I'm back to sitting at my little altar table to meditate, read or journal. At the beginning of the year I drew The Star as my theme card for 2018 and I've had it on the table every since. Today I wistfully put it back into its deck and shuffled the entire deck thoroughly. After a quiet time, I drew a new card for today's guidance and it was The Star, which made me very happy indeed. Most appropriately, the herb shown on the card is skullcap, a calming relaxant and a good sleep aid. 

I pulled out roses and eucalyptus from some of the wedding centerpieces -- then hung and dried the roses in bunches and saved the eucalyptus for the dye-pot some day soon.

I am juicing nearly every day now. I've tried many different combinations of vegetables and we pretty much love them all...the only constants are celery, cucumber and lime, the other ingredients vary. 

Twenty-five moon squares made from plant-dyed cloth are being backed by hand with more plant-dyed cloth. And then assembled into rows of three. As I stitch, I think about all the women before me who sewed everything for their families by hand -- before sewing machines. They made dresses and skirts and pants and shirts. They made jackets and coats and linens and undergarments. I wonder what they think, seeing me sew these squares together...because I know they're watching, I can feel them.

Even though we're well into the month of February, I keep reading (and then reminding myself) that this is still a time of deep rest in Nature where I live and should be for people who live here, too. I very much like not hurrying on to the next thing or even thinking about what comes next. It's a dreamy time for sure. 

Good days to you. xo

Thursday, December 21, 2017

a holy day

Today is Winter Solstice, the shortest, darkest day on the wheel of the year. It's the day I had my fourth baby and it's the day he was cremated exactly seven years later. Today is a holy day.

On this cold, snowy Solstice day, I want to savor any sense of wholeness that I can feel. All day long I have been imagining how life would look if I was completely whole -- with no limitations, beyond time and unaffected by current reality. What would a perfect day look like, what would I be doing, where would I live, who would I love. Tonight by candlelight I will write my wholeness into being. I'm thinking that when all is said and done, things may not look much different than how they are now. And that's good.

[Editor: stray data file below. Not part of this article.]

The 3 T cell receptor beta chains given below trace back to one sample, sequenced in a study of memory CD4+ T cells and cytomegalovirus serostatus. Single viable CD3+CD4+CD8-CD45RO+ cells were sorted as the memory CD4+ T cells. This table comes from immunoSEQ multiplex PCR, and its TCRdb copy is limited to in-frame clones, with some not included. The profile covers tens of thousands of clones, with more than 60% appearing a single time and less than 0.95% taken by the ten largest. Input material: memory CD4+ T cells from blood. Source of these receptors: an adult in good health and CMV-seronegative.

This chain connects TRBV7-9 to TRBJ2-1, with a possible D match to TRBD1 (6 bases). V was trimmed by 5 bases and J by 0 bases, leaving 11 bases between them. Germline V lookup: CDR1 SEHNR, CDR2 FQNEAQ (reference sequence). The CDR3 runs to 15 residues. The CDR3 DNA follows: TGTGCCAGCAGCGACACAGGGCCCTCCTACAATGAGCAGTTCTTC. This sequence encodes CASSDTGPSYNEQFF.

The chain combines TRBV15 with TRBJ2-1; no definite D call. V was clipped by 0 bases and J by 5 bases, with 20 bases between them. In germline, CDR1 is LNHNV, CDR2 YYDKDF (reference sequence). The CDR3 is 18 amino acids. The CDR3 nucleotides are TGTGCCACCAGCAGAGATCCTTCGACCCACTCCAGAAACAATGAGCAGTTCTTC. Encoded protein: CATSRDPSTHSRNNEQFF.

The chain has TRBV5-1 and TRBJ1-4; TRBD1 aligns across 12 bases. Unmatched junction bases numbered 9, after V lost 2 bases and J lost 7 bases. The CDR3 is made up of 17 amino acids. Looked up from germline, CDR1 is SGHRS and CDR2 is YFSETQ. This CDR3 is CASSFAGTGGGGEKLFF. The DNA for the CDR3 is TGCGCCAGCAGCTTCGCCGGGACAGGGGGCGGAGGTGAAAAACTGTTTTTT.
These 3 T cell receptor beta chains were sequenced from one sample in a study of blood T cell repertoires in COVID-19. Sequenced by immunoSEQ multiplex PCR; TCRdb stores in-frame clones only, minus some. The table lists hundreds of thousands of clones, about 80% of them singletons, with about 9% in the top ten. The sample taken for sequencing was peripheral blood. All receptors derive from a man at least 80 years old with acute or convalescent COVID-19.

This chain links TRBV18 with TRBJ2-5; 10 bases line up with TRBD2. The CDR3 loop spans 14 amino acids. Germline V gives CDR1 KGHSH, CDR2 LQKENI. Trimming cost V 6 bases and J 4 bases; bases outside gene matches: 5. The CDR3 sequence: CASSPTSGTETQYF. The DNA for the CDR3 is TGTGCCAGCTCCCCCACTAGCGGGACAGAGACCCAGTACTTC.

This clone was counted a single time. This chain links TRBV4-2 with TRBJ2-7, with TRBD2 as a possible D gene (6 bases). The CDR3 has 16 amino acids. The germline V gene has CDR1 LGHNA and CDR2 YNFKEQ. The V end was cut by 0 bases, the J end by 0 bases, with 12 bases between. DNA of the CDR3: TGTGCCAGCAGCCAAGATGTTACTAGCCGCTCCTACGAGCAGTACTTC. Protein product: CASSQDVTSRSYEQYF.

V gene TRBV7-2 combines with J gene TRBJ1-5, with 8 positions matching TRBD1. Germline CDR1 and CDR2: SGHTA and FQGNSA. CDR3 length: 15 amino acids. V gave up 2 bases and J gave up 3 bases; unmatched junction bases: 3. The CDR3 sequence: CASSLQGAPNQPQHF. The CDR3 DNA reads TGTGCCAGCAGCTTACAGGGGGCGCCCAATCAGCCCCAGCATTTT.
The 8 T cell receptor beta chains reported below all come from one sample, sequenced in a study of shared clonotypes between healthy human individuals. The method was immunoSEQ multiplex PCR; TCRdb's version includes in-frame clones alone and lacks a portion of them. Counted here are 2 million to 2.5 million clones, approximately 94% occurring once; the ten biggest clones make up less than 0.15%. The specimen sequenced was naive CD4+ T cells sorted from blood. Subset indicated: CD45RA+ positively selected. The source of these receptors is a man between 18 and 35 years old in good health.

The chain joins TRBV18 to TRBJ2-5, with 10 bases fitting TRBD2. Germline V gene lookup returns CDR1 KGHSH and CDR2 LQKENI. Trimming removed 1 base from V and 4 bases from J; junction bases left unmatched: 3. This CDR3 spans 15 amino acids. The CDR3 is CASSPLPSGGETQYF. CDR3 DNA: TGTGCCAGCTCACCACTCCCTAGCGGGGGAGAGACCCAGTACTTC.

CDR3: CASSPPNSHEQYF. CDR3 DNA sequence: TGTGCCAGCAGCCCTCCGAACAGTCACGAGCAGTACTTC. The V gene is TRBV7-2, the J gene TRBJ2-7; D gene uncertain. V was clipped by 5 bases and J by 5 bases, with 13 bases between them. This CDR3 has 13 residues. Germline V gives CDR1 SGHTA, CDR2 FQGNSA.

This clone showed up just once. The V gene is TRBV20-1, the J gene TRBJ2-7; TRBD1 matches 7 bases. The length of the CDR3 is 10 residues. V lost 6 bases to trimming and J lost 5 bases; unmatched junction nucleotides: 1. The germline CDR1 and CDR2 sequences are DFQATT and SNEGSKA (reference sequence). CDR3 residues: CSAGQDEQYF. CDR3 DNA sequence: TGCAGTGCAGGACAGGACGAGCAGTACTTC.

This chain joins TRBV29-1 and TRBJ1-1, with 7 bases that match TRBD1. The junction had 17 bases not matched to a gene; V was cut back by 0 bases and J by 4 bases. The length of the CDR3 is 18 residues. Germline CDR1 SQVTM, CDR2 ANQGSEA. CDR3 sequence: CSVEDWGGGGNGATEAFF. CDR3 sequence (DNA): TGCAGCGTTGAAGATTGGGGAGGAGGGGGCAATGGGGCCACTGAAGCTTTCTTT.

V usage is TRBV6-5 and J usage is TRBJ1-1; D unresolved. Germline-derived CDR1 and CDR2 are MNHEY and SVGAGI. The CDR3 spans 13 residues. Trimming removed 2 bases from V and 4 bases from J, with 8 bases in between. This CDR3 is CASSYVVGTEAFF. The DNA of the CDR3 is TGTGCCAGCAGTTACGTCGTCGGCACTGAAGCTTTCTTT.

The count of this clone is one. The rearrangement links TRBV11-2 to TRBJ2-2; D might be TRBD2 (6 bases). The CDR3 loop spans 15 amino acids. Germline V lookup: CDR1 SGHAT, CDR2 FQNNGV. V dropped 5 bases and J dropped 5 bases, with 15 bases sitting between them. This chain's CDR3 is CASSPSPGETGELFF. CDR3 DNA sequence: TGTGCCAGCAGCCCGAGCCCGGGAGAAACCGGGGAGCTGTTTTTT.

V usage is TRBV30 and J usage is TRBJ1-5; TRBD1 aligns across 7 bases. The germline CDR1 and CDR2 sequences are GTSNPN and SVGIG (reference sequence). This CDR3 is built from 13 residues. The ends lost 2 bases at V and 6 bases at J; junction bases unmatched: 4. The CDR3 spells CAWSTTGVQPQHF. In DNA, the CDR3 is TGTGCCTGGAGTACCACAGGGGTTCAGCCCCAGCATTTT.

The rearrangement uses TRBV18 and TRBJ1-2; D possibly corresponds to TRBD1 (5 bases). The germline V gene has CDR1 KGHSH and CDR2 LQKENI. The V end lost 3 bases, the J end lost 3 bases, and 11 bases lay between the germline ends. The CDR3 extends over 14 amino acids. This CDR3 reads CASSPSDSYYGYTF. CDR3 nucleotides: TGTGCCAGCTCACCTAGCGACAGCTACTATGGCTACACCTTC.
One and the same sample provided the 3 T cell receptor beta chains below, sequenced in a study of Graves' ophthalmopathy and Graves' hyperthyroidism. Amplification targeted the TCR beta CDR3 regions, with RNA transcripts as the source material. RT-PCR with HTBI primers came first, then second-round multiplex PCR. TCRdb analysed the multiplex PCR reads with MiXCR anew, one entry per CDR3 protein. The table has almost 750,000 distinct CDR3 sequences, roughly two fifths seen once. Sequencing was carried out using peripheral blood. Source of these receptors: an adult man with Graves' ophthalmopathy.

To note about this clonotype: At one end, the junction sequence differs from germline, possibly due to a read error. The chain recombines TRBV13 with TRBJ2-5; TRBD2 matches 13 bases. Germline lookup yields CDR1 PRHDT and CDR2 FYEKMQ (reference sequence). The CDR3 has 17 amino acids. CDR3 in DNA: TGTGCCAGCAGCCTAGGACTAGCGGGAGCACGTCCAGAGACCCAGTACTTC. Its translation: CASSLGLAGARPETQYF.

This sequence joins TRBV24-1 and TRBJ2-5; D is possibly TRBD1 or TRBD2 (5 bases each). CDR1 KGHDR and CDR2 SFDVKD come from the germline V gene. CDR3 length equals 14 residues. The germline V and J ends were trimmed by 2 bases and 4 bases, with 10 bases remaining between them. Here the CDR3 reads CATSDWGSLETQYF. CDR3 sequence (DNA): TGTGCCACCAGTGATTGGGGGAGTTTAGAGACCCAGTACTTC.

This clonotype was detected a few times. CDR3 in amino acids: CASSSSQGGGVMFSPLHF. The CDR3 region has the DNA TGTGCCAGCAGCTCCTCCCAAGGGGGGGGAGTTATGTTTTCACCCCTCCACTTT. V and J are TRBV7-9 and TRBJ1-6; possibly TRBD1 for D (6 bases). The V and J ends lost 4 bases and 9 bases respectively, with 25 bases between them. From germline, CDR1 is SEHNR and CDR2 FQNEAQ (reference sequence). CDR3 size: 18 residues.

Toward contentment. xx

Thursday, December 7, 2017

a sacred pause

Every so often, I do a writing exercise comparing "now" with the same time one year ago. How things have changed, what has ended and what is new. If I'm in a great place, the words come easy...if not, I have to go deeper.

I am sewing less now...but woke up the other day wanting to make a simple star. It might have had something to do with a line that I recently read and loved...."the way to the stars is not outward but rather inward."  

I miss sewing but know it's a cycle and it probably won't be long before things change.

A scrap of blue velvet for one side and a handstitched 9-patch for the other, stuffed with wool and decorated with beads and blue pins.

I am better about labeling things now.


I'm eating more roots now...baking several beets at a time to have on hand for lunches, one a day. I think I'd rather have a beet a day than an apple a day. But that could change at any time.

I'm knitting way more now and I can knit socks now. That's my first pair in the basket waiting for sock blockers to come all the way from England. I know you don't really need sock blockers but I see it as part of the experience.

I know my camera has a painting filter now, turned on by accident on Thanksgiving Day. All my photos from that day are like this. 

My youngest daughter and I are planning her wedding now.

Sometimes I feel that I'm doing less of everything I normally do. Some of that is because of wedding planning but it's also the shorter days and longer nights that gently lull us into rest and restoration. I've heard this time referred to as a sacred pause. And then I remember that trees only appear to be dormant while their roots continue to grow, all the while sinking deeper into the earth. Maybe we too grow deeper as we take our sacred pause. xx